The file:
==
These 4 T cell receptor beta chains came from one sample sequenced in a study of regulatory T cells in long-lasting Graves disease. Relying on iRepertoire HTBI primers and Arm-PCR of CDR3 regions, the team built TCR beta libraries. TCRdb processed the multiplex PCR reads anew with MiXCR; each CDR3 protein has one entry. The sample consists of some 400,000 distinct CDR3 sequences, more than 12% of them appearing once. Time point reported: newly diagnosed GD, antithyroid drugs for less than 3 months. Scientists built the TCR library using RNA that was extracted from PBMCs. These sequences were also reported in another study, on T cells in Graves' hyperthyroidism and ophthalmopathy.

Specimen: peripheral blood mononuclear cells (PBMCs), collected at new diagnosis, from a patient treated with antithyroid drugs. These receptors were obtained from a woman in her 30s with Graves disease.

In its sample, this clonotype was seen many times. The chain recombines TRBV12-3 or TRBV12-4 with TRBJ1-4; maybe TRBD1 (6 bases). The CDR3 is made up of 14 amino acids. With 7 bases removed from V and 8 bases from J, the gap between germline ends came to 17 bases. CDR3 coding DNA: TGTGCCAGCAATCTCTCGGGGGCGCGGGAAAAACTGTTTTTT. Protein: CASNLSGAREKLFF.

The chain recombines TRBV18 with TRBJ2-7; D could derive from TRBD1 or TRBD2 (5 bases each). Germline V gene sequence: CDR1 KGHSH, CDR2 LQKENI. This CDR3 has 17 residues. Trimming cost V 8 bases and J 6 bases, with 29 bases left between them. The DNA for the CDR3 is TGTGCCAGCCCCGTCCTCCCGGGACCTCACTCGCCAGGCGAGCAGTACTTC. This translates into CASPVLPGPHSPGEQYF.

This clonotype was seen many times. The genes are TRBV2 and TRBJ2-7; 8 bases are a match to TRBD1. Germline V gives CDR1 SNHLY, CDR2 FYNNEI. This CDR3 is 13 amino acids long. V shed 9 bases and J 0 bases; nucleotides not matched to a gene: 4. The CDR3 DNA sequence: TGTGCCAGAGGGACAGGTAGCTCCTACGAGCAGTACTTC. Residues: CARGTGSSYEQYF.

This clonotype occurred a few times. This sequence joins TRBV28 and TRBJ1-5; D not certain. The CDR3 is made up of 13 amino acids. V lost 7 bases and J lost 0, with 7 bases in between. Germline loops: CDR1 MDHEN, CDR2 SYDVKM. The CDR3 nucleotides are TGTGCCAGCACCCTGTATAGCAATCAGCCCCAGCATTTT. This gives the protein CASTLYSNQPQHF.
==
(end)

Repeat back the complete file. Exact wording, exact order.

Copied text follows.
These 4 T cell receptor beta chains came from one sample sequenced in a study of regulatory T cells in long-lasting Graves disease. Relying on iRepertoire HTBI primers and Arm-PCR of CDR3 regions, the team built TCR beta libraries. TCRdb processed the multiplex PCR reads anew with MiXCR; each CDR3 protein has one entry. The sample consists of some 400,000 distinct CDR3 sequences, more than 12% of them appearing once. Time point reported: newly diagnosed GD, antithyroid drugs for less than 3 months. Scientists built the TCR library using RNA that was extracted from PBMCs. These sequences were also reported in another study, on T cells in Graves' hyperthyroidism and ophthalmopathy.

Specimen: peripheral blood mononuclear cells (PBMCs), collected at new diagnosis, from a patient treated with antithyroid drugs. These receptors were obtained from a woman in her 30s with Graves disease.

In its sample, this clonotype was seen many times. The chain recombines TRBV12-3 or TRBV12-4 with TRBJ1-4; maybe TRBD1 (6 bases). The CDR3 is made up of 14 amino acids. With 7 bases removed from V and 8 bases from J, the gap between germline ends came to 17 bases. CDR3 coding DNA: TGTGCCAGCAATCTCTCGGGGGCGCGGGAAAAACTGTTTTTT. Protein: CASNLSGAREKLFF.

The chain recombines TRBV18 with TRBJ2-7; D could derive from TRBD1 or TRBD2 (5 bases each). Germline V gene sequence: CDR1 KGHSH, CDR2 LQKENI. This CDR3 has 17 residues. Trimming cost V 8 bases and J 6 bases, with 29 bases left between them. The DNA for the CDR3 is TGTGCCAGCCCCGTCCTCCCGGGACCTCACTCGCCAGGCGAGCAGTACTTC. This translates into CASPVLPGPHSPGEQYF.

This clonotype was seen many times. The genes are TRBV2 and TRBJ2-7; 8 bases are a match to TRBD1. Germline V gives CDR1 SNHLY, CDR2 FYNNEI. This CDR3 is 13 amino acids long. V shed 9 bases and J 0 bases; nucleotides not matched to a gene: 4. The CDR3 DNA sequence: TGTGCCAGAGGGACAGGTAGCTCCTACGAGCAGTACTTC. Residues: CARGTGSSYEQYF.

This clonotype occurred a few times. This sequence joins TRBV28 and TRBJ1-5; D not certain. The CDR3 is made up of 13 amino acids. V lost 7 bases and J lost 0, with 7 bases in between. Germline loops: CDR1 MDHEN, CDR2 SYDVKM. The CDR3 nucleotides are TGTGCCAGCACCCTGTATAGCAATCAGCCCCAGCATTTT. This gives the protein CASTLYSNQPQHF.